Experiments and modelling of vertically coupled Microresonators

Turri, Fabio (2017) Experiments and modelling of vertically coupled Microresonators. PhD thesis, University of Trento.

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Microresonators are fundamental building blocks in the growing field of integrated photonics and several resonator-based devices such as filters, switches and routers are currently used in common optical telecommunication networks. In order to exploit the peculiar features offered by integrated resonators, a complete and consistent comprehension of their physics and of the processes they can accommodate is needed. More specifically, coupling of light to and from a resonator represents a crucial point: a correct comprehension of the coupling dynamics, a proper model for the system and its validation through experimental procedure are all essential elements for a fruitful exploitation of the device. Among the different resonator-waveguide coupling schemes, the most widely used is the in-plane coupling and it consists of a waveguide placed near to a microresonator and laying on the same plane. However, an alternative approach is represented by the vertical coupling scheme, where the waveguide lays under the resonator edge. The peculiar position of the waveguide in this last configuration causes the device to show specific properties not present in other common coupling schemes: namely, a working range spanning from almost visible wavelengths (780nm) to the near IR domain (1600nm), the selective excitation of high order resonator radial modes and the possibility to fabricate wedge and free-standing resonators without any detrimental effect on the bus waveguide. In order to fully exploit these and other features of the vertical coupling scheme, a detailed investigation has been carried out throughout this thesis. The waveguide-microresonator system has been studied at different levels, from the general coupling dynamics to more specific and peculiar phenomena. In particular, the basic model proposed for the vertical coupling has been extended to consider wavelength dependences and an experimental validation has been carried out consequently. The reactive coupling model, which describes the internal dynamics of a vertically coupled resonator in the case of multimodal operation, has been experimentally proven. A general model considering the presence counterpropagating modes has been theoretically proposed and experimentally investigated. Finally, the bistable behaviour generated by thermo-optic effect when a large amount of power circulates in the microresonator has been experimentally studied. In order to better characterize the system response, a specific interferometric setup has been implemented. It consists in a Mach-Zehnder computer driven interferometer, whose peculiar characteristic is the ability to perform simultaneous pump and probe transmittance and phase measurements of any integrated photonic device provided with input and output ports. In this way, the information carried by the phase of the propagating optical signal is added to the one provided by its intensity and contributes to produce a more complete picture of the investigated system. In the case of microresonators this phase information becomes even more fundamental. Indeed, the phase response of a resonating structure is highly influenced by variations in the coupling strength, and the phase spectrum of a single resonance allows to clearly identify the resonator coupling regime for that specific resonance. This fact does not hold in the case of transmittance measurements, where single resonance spectrum carries information only on the total losses of the system. Finally, in order to exploit the combined information provided by this measurement procedure, a phasor plot representation is extensively used throughout the thesis work.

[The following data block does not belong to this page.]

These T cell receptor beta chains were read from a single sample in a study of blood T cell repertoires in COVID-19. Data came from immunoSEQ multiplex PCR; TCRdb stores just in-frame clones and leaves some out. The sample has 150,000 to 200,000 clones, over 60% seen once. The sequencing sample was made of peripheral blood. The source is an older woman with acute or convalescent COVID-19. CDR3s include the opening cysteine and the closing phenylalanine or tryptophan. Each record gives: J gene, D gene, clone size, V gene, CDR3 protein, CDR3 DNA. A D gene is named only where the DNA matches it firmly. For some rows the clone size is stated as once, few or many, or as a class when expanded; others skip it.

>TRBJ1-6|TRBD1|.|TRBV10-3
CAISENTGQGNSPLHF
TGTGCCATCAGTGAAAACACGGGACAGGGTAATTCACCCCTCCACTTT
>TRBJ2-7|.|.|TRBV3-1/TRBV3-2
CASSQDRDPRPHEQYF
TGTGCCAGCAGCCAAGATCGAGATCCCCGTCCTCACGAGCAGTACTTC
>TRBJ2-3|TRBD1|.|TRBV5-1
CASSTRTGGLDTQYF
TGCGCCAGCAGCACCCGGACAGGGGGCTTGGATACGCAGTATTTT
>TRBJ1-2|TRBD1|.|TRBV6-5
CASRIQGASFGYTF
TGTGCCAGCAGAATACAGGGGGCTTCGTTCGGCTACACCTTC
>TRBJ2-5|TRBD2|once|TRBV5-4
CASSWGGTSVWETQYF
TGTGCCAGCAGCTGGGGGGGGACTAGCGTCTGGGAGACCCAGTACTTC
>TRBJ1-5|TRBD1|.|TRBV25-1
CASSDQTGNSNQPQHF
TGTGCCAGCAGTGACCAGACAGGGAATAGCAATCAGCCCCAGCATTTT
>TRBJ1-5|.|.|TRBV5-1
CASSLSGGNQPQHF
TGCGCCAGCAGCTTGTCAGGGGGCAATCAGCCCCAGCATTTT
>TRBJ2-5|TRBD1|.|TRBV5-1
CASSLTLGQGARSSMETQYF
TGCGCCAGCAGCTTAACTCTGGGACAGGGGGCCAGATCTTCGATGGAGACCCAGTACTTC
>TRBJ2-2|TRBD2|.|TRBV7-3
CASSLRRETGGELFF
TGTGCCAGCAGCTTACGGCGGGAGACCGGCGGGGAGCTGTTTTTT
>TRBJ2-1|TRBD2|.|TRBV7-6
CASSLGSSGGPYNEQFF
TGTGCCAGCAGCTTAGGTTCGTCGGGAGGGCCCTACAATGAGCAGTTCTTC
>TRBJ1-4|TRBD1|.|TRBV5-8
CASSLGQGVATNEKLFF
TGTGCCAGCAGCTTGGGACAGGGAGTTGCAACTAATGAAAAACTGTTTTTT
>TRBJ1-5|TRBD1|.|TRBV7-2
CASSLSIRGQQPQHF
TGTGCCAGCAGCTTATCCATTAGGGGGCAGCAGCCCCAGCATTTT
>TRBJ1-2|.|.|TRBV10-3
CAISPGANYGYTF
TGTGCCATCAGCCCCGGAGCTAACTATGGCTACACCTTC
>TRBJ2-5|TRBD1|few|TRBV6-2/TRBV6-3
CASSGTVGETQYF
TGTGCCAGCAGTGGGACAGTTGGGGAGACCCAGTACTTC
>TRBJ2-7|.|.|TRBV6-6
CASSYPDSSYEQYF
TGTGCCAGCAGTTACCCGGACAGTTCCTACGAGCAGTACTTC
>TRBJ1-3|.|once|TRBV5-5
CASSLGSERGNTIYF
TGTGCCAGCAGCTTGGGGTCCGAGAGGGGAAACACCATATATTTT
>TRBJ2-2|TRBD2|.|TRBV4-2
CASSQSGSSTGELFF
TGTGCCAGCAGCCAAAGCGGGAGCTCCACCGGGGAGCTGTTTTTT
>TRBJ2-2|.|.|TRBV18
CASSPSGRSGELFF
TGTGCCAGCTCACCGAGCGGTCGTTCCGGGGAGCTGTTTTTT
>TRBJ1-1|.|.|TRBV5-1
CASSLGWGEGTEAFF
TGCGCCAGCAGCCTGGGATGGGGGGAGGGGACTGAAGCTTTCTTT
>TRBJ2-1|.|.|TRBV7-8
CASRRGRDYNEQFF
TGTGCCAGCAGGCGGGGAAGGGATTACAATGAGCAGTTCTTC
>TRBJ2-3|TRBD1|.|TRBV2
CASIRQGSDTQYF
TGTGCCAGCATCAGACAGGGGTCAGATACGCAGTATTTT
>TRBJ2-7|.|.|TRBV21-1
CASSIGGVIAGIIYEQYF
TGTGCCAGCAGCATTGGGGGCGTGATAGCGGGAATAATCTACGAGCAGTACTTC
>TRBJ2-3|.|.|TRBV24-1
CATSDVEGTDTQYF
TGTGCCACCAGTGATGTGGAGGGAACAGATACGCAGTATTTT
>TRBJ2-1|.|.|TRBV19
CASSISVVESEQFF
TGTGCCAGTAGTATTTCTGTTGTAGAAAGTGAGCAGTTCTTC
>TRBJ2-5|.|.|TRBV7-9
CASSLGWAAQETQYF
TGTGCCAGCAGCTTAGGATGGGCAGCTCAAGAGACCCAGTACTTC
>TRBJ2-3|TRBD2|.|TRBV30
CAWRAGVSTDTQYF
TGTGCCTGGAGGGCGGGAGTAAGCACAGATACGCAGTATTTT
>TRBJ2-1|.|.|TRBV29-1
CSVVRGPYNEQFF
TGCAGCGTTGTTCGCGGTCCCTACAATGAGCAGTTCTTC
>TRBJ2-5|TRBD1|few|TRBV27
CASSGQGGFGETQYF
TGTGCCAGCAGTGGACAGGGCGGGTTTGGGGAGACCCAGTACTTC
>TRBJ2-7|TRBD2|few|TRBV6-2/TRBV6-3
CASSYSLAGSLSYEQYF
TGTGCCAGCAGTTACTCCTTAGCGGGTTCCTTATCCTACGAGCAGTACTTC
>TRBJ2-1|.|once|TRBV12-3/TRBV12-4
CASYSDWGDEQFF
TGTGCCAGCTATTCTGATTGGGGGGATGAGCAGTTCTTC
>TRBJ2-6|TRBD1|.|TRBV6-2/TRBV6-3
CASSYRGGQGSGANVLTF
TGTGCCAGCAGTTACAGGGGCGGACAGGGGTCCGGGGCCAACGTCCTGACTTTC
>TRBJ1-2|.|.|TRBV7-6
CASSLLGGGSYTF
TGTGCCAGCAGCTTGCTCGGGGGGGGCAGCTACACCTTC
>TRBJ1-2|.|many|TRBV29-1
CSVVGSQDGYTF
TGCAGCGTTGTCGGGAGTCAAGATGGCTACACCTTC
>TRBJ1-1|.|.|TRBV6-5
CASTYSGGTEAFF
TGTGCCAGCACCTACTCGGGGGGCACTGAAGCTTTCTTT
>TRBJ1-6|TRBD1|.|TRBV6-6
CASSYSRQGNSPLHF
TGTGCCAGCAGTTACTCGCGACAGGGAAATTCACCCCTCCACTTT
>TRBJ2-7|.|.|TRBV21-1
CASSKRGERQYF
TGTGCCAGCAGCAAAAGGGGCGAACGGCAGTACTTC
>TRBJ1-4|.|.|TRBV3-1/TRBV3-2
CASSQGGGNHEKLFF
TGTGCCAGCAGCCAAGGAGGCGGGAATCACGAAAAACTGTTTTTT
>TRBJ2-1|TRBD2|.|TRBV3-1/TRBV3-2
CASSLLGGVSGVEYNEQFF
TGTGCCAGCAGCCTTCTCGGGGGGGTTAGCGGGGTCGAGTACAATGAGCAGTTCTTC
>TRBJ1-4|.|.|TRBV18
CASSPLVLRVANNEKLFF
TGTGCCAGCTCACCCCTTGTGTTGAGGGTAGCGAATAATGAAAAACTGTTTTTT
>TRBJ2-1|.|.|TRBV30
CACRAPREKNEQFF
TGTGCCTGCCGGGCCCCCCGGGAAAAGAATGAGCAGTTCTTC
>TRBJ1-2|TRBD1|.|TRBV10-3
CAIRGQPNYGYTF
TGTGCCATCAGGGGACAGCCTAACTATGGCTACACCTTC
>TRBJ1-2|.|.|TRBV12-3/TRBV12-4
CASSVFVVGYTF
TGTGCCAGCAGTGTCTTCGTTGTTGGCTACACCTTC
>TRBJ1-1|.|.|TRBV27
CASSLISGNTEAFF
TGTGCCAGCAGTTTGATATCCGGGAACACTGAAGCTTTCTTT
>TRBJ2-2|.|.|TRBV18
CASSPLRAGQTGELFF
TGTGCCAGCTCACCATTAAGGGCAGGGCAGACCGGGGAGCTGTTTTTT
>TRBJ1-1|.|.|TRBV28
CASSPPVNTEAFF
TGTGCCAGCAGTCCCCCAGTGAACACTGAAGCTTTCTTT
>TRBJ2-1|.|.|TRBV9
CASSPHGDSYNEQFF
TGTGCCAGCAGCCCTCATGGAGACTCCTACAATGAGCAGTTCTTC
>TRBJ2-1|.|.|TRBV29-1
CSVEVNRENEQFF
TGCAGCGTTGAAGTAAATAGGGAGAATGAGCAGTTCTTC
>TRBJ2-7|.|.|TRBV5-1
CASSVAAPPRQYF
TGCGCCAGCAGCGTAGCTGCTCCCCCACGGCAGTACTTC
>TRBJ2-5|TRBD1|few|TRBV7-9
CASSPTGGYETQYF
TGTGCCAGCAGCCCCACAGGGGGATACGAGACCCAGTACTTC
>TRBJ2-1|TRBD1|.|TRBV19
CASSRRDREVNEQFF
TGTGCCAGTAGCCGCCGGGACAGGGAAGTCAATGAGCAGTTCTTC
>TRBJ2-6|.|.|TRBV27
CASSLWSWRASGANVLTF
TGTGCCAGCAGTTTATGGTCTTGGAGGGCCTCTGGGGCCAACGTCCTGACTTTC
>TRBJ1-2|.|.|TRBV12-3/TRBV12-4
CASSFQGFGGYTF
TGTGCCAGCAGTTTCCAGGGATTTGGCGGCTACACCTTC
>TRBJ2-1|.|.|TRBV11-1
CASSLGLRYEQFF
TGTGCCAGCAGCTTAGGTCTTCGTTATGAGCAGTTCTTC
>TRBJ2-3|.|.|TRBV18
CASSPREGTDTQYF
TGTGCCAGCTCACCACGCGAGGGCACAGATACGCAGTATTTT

Item Type:Doctoral Thesis (PhD)
Doctoral School:Physics
PhD Cycle:29
Subjects:Area 02 - Scienze fisiche > FIS/01 FISICA SPERIMENTALE
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